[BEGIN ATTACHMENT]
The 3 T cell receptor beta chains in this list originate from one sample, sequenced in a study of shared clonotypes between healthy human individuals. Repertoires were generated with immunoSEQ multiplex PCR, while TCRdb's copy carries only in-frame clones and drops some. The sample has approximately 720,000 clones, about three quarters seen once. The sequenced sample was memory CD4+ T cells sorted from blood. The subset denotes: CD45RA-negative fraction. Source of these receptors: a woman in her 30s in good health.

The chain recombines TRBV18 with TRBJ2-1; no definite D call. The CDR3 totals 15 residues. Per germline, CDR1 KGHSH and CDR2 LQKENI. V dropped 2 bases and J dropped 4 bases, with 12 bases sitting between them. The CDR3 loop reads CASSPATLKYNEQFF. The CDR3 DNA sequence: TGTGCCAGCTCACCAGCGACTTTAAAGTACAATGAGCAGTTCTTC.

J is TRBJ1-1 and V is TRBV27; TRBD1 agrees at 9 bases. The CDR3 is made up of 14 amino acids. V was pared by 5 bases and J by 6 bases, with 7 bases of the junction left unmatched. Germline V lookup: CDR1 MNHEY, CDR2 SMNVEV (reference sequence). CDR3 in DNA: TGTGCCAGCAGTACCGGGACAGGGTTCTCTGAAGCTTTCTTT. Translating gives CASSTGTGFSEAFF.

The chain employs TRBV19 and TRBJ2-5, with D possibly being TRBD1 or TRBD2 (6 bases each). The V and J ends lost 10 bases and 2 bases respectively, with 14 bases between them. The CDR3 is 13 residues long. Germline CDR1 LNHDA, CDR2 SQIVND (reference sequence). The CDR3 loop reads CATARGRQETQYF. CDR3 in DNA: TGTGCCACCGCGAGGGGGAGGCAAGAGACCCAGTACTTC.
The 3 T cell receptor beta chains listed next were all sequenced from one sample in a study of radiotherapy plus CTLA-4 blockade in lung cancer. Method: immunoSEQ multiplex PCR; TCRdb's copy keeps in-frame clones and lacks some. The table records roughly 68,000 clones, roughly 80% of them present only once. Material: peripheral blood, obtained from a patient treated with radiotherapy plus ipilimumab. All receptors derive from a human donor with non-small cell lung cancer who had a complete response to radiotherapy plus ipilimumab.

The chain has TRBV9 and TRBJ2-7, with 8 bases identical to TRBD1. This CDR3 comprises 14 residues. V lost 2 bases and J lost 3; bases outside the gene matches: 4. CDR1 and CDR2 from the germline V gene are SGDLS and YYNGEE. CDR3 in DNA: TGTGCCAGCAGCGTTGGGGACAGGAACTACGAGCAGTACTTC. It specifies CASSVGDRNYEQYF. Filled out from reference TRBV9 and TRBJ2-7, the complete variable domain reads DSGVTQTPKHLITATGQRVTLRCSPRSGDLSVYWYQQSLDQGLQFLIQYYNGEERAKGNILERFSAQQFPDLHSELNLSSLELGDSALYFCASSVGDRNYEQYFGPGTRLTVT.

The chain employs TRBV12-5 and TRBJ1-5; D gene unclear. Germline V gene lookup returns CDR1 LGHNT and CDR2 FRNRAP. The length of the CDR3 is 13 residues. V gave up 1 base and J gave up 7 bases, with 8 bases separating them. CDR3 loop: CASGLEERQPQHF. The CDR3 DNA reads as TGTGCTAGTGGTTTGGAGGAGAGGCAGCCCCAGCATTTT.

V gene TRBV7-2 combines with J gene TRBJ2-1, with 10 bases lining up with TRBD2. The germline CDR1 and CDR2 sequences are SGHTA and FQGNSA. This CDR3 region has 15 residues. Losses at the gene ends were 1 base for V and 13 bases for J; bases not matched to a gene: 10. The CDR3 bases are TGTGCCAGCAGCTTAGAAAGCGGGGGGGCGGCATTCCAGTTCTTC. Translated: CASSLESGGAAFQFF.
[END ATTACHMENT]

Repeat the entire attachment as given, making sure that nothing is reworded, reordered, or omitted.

The 3 T cell receptor beta chains in this list originate from one sample, sequenced in a study of shared clonotypes between healthy human individuals. Repertoires were generated with immunoSEQ multiplex PCR, while TCRdb's copy carries only in-frame clones and drops some. The sample has approximately 720,000 clones, about three quarters seen once. The sequenced sample was memory CD4+ T cells sorted from blood. The subset denotes: CD45RA-negative fraction. Source of these receptors: a woman in her 30s in good health.

The chain recombines TRBV18 with TRBJ2-1; no definite D call. The CDR3 totals 15 residues. Per germline, CDR1 KGHSH and CDR2 LQKENI. V dropped 2 bases and J dropped 4 bases, with 12 bases sitting between them. The CDR3 loop reads CASSPATLKYNEQFF. The CDR3 DNA sequence: TGTGCCAGCTCACCAGCGACTTTAAAGTACAATGAGCAGTTCTTC.

J is TRBJ1-1 and V is TRBV27; TRBD1 agrees at 9 bases. The CDR3 is made up of 14 amino acids. V was pared by 5 bases and J by 6 bases, with 7 bases of the junction left unmatched. Germline V lookup: CDR1 MNHEY, CDR2 SMNVEV (reference sequence). CDR3 in DNA: TGTGCCAGCAGTACCGGGACAGGGTTCTCTGAAGCTTTCTTT. Translating gives CASSTGTGFSEAFF.

The chain employs TRBV19 and TRBJ2-5, with D possibly being TRBD1 or TRBD2 (6 bases each). The V and J ends lost 10 bases and 2 bases respectively, with 14 bases between them. The CDR3 is 13 residues long. Germline CDR1 LNHDA, CDR2 SQIVND (reference sequence). The CDR3 loop reads CATARGRQETQYF. CDR3 in DNA: TGTGCCACCGCGAGGGGGAGGCAAGAGACCCAGTACTTC.
The 3 T cell receptor beta chains listed next were all sequenced from one sample in a study of radiotherapy plus CTLA-4 blockade in lung cancer. Method: immunoSEQ multiplex PCR; TCRdb's copy keeps in-frame clones and lacks some. The table records roughly 68,000 clones, roughly 80% of them present only once. Material: peripheral blood, obtained from a patient treated with radiotherapy plus ipilimumab. All receptors derive from a human donor with non-small cell lung cancer who had a complete response to radiotherapy plus ipilimumab.

The chain has TRBV9 and TRBJ2-7, with 8 bases identical to TRBD1. This CDR3 comprises 14 residues. V lost 2 bases and J lost 3; bases outside the gene matches: 4. CDR1 and CDR2 from the germline V gene are SGDLS and YYNGEE. CDR3 in DNA: TGTGCCAGCAGCGTTGGGGACAGGAACTACGAGCAGTACTTC. It specifies CASSVGDRNYEQYF. Filled out from reference TRBV9 and TRBJ2-7, the complete variable domain reads DSGVTQTPKHLITATGQRVTLRCSPRSGDLSVYWYQQSLDQGLQFLIQYYNGEERAKGNILERFSAQQFPDLHSELNLSSLELGDSALYFCASSVGDRNYEQYFGPGTRLTVT.

The chain employs TRBV12-5 and TRBJ1-5; D gene unclear. Germline V gene lookup returns CDR1 LGHNT and CDR2 FRNRAP. The length of the CDR3 is 13 residues. V gave up 1 base and J gave up 7 bases, with 8 bases separating them. CDR3 loop: CASGLEERQPQHF. The CDR3 DNA reads as TGTGCTAGTGGTTTGGAGGAGAGGCAGCCCCAGCATTTT.

V gene TRBV7-2 combines with J gene TRBJ2-1, with 10 bases lining up with TRBD2. The germline CDR1 and CDR2 sequences are SGHTA and FQGNSA. This CDR3 region has 15 residues. Losses at the gene ends were 1 base for V and 13 bases for J; bases not matched to a gene: 10. The CDR3 bases are TGTGCCAGCAGCTTAGAAAGCGGGGGGGCGGCATTCCAGTTCTTC. Translated: CASSLESGGAAFQFF.